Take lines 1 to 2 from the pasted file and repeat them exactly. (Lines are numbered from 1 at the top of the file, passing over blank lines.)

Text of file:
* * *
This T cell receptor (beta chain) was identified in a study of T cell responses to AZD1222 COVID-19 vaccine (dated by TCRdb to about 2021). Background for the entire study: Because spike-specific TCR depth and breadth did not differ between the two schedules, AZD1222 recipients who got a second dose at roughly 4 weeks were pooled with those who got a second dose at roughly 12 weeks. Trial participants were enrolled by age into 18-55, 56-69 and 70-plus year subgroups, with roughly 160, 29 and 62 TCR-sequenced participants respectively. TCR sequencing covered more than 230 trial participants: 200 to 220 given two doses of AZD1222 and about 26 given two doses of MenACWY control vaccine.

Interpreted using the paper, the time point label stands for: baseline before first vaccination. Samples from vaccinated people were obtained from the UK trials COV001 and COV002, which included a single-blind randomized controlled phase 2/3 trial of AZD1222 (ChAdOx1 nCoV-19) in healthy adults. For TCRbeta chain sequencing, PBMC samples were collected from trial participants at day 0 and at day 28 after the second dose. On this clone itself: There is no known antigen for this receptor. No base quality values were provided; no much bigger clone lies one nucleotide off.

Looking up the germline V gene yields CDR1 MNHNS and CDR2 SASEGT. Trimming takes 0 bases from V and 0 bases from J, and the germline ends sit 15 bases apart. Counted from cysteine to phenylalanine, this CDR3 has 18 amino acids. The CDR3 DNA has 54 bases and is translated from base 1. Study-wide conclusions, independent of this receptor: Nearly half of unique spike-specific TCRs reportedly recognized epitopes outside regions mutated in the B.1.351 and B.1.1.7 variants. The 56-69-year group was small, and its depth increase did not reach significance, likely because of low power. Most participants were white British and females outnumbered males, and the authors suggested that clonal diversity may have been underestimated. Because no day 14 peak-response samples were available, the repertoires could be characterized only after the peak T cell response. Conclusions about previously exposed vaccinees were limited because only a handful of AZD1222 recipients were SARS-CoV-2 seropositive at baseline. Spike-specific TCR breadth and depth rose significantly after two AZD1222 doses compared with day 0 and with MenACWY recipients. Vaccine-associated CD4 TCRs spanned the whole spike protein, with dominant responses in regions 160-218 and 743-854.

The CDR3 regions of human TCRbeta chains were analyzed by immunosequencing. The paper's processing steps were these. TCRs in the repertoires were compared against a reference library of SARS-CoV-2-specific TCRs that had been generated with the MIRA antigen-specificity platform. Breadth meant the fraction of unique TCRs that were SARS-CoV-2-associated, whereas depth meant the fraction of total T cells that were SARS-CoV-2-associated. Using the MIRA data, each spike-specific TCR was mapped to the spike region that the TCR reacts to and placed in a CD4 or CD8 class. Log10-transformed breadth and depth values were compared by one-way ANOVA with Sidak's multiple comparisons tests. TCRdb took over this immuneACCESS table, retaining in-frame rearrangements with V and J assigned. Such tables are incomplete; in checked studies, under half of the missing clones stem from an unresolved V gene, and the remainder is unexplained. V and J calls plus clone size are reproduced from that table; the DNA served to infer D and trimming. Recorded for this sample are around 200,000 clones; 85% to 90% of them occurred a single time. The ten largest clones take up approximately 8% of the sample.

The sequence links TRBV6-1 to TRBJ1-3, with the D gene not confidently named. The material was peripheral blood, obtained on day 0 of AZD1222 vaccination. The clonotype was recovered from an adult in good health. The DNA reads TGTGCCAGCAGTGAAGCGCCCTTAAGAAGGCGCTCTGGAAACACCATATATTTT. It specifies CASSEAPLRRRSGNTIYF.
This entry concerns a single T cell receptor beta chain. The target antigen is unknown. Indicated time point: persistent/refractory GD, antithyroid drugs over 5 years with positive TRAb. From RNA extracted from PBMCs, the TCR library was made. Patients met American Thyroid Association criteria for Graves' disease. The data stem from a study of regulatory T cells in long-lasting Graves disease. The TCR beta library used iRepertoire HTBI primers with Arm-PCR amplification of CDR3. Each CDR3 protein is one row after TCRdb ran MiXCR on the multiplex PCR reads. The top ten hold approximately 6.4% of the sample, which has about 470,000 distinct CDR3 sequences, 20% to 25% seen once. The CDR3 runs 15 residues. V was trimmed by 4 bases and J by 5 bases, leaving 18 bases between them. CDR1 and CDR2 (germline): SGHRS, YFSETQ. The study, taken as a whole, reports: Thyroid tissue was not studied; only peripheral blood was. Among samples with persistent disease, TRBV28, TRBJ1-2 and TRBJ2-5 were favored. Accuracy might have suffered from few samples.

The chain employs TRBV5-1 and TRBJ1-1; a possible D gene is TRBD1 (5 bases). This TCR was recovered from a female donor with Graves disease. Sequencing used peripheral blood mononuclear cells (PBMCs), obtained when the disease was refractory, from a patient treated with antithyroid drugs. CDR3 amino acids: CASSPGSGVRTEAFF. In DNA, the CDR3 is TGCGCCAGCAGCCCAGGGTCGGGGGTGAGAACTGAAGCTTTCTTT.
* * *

This T cell receptor (beta chain) was identified in a study of T cell responses to AZD1222 COVID-19 vaccine (dated by TCRdb to about 2021). Background for the entire study: Because spike-specific TCR depth and breadth did not differ between the two schedules, AZD1222 recipients who got a second dose at roughly 4 weeks were pooled with those who got a second dose at roughly 12 weeks. Trial participants were enrolled by age into 18-55, 56-69 and 70-plus year subgroups, with roughly 160, 29 and 62 TCR-sequenced participants respectively. TCR sequencing covered more than 230 trial participants: 200 to 220 given two doses of AZD1222 and about 26 given two doses of MenACWY control vaccine.

Interpreted using the paper, the time point label stands for: baseline before first vaccination. Samples from vaccinated people were obtained from the UK trials COV001 and COV002, which included a single-blind randomized controlled phase 2/3 trial of AZD1222 (ChAdOx1 nCoV-19) in healthy adults. For TCRbeta chain sequencing, PBMC samples were collected from trial participants at day 0 and at day 28 after the second dose. On this clone itself: There is no known antigen for this receptor. No base quality values were provided; no much bigger clone lies one nucleotide off.